My parents chose to ignore all these red flags. Why? Perhaps it was just good old-fashioned denial, or a distrust of outside interference. Perhaps they couldn't admit that their own behavior had at least partly fueled his. Maybe he had been told one too many times that he was a loser and was going to end up in prison, and fulfilling that prediction was some twisted capitulation to their expectations.
Possibly he could have gotten help. Then again, it's possible that he was a time bomb that couldn't be defused, that was irrevocably fated to destroy everything in its path -- family and strangers alike. That's not for me to decide. And for that, I'm grateful.
Because her brother killed himself, Stacy will not have to deal with that legacy. That is, after she finds a way to survive. Often, survivors are told to behave as normally as possible, to do what we would normally do. But there is no normal anymore. There is only before and after. And the after is filled with shock and loss, depression and despair, the erosion of your most basic values, beliefs and trust in humanity, all of which take years to rebuild.
There is also the day-to-day survival that Stacy will soon confront: figuring out where to live, who will be her guardian, whether to keep her name, the funerals, school, what belongings to keep, auctions, bills and all the hundreds of details that are both painful and a blessed distraction because they force you to deal with the here and now.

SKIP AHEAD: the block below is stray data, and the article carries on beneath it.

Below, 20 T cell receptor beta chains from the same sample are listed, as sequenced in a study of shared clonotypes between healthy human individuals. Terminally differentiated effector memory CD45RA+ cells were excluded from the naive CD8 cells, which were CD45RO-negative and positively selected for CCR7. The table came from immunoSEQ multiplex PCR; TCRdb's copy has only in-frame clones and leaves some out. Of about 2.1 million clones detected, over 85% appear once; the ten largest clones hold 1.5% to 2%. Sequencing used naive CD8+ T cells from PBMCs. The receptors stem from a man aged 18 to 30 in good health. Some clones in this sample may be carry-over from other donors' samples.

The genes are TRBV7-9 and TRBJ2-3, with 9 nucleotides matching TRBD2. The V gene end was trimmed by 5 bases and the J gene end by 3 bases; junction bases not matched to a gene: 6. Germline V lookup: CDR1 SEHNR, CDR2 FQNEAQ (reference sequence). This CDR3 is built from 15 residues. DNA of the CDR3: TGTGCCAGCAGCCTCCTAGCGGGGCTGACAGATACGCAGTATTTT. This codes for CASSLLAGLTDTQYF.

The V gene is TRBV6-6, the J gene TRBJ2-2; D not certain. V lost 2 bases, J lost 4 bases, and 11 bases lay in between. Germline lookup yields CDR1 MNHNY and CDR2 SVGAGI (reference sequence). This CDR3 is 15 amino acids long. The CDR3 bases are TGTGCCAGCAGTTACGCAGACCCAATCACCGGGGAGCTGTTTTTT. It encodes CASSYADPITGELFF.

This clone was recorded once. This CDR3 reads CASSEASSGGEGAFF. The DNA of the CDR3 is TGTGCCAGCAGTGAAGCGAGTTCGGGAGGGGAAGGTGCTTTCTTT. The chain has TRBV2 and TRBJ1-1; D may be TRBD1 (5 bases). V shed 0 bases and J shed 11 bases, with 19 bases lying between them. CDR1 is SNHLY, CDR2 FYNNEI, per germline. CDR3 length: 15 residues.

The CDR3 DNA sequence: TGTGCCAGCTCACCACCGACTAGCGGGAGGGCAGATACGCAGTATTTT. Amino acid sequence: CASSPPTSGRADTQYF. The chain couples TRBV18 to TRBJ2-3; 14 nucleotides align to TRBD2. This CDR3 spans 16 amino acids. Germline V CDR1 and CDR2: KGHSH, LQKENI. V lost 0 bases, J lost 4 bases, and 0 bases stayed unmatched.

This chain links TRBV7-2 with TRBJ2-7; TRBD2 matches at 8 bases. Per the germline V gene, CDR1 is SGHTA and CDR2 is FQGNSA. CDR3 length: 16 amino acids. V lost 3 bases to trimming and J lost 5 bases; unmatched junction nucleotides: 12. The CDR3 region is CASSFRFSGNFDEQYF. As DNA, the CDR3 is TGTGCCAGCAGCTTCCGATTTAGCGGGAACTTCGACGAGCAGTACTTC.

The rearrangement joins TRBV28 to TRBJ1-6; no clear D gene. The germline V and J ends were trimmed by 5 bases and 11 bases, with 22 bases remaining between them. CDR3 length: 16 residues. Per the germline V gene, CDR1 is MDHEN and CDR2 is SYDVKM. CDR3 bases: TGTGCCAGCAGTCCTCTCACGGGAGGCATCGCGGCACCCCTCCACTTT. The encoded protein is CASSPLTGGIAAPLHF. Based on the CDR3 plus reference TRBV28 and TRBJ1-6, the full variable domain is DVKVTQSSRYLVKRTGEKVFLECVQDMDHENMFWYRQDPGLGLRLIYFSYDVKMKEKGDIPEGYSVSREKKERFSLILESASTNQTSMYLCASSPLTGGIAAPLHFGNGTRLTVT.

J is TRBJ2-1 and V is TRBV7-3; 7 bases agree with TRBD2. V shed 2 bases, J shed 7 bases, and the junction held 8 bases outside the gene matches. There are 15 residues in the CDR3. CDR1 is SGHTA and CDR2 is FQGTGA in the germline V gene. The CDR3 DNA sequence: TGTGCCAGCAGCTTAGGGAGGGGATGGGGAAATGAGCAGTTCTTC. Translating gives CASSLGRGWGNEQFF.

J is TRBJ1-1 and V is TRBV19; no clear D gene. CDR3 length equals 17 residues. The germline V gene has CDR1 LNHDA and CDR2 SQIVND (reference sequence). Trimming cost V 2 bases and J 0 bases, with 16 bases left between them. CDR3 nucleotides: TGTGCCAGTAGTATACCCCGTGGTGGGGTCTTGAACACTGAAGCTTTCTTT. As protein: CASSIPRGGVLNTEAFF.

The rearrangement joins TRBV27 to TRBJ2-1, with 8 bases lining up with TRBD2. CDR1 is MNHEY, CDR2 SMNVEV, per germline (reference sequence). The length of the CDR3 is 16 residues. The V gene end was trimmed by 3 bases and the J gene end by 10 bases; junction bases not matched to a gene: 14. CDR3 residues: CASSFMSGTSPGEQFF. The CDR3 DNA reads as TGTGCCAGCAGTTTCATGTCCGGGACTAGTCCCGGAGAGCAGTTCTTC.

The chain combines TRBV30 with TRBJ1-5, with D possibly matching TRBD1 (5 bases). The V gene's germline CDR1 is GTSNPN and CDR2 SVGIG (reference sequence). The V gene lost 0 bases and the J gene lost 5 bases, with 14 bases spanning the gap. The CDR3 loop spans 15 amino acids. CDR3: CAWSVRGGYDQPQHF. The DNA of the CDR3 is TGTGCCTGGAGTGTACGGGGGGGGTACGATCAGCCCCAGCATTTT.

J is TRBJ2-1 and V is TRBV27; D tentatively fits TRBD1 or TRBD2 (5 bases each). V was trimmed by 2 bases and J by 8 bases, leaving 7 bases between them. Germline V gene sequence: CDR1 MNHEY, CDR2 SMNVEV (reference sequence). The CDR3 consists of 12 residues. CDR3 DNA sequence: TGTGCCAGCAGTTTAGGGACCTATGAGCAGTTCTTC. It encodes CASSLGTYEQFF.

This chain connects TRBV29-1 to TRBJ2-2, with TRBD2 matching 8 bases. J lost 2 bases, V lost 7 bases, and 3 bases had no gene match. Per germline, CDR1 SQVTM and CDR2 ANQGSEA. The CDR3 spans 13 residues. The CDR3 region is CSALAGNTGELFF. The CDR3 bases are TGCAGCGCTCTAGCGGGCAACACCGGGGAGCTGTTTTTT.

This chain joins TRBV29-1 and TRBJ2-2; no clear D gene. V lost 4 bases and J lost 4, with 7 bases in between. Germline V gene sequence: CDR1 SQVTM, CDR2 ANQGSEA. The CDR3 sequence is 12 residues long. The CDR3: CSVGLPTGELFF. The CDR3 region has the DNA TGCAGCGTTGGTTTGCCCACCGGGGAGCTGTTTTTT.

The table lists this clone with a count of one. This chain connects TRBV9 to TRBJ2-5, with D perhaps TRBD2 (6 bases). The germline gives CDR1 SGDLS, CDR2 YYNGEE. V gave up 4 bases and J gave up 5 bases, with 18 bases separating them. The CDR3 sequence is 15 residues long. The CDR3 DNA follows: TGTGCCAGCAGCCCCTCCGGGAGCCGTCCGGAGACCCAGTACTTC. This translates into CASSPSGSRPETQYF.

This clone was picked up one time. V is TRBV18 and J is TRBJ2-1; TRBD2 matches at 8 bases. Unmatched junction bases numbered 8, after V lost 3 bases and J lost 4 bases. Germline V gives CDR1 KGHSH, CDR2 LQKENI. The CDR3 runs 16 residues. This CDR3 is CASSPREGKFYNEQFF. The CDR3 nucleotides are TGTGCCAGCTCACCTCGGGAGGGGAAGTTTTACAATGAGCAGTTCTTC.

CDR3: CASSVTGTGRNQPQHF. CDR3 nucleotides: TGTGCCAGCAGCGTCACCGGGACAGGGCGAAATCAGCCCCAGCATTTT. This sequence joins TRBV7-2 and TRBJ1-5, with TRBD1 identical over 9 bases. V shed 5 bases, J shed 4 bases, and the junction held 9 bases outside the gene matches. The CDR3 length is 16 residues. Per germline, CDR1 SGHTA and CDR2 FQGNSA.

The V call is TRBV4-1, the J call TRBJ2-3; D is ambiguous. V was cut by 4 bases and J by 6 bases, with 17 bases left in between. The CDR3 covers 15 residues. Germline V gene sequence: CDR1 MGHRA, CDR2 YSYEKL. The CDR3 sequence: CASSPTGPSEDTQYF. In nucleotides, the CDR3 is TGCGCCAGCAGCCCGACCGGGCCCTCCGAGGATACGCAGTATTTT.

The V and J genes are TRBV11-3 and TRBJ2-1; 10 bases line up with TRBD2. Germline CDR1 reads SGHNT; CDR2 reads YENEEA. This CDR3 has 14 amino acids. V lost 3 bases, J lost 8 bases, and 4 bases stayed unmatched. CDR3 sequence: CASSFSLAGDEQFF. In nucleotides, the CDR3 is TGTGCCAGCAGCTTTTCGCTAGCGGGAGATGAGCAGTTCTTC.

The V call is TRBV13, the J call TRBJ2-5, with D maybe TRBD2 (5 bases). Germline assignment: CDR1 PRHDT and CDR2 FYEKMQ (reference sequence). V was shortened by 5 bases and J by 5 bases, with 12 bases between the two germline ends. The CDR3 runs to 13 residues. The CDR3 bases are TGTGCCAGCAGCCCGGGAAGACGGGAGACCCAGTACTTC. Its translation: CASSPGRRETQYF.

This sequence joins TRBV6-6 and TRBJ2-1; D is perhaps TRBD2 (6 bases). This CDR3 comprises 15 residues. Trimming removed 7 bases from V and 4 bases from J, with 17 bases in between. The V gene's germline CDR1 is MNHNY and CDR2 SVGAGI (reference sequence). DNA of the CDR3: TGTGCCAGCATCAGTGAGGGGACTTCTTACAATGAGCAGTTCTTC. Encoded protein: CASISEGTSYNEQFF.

I remember the painful discomfort on people's faces whenever they recognized my name. You are left wanting to downplay what happened, leave town as soon as possible or change your name, all of which I did. I remember all the questions that never seem to end: What happened? Why did he do it? How did you survive? How is it that you are so normal? You must answer them politely, even though you have no good answers for them or for yourself.
Only with time can new relationships and happy experiences and a future fill the gaping hole where family and normalcy and "before" existed. I hope that Stacy is lucky enough to receive the same gifts that I did: smart, caring adults who expended enormous energy making sure that I received the help and direction to succeed in life. Despite what happened on April 27, 1984, my guardian convinced me that if I worked hard enough I could learn to fly a plane, ski, get straight A's, travel the world and get into Georgetown University, all of which I did. Afterward, I armed myself with a greater understanding of the human condition by immersing myself in Dostoevski, Holocaust literature and Jesuit mandates to give back -- which I've tried to do ever since, from helping survivors of female genital mutilation write about their experiences to serving on a commission that addressed the problems of youth violence.
But I am always conscious that I'm one of the lucky ones. I was plucked out of the muck. Rescued. And now lead a very rich, fulfilling, healthy life with great prospects and relationships. Stacy can, too -- as long as there are adults out there willing to ask themselves the questions that she may someday be asking, and that I still do: What can I do? Can I prevent another tragedy? Could I be that trusted adult for a troubled youth? Worth looking into the abyss for that, I think.
Author's e-mail: firstname.lastname@example.org
Jody Arlington, a former vice president of the public relations firm Fleishman-Hillard and former chief of staff for President Clinton's National Campaign Against Youth Violence, is a communications consultant in the arts.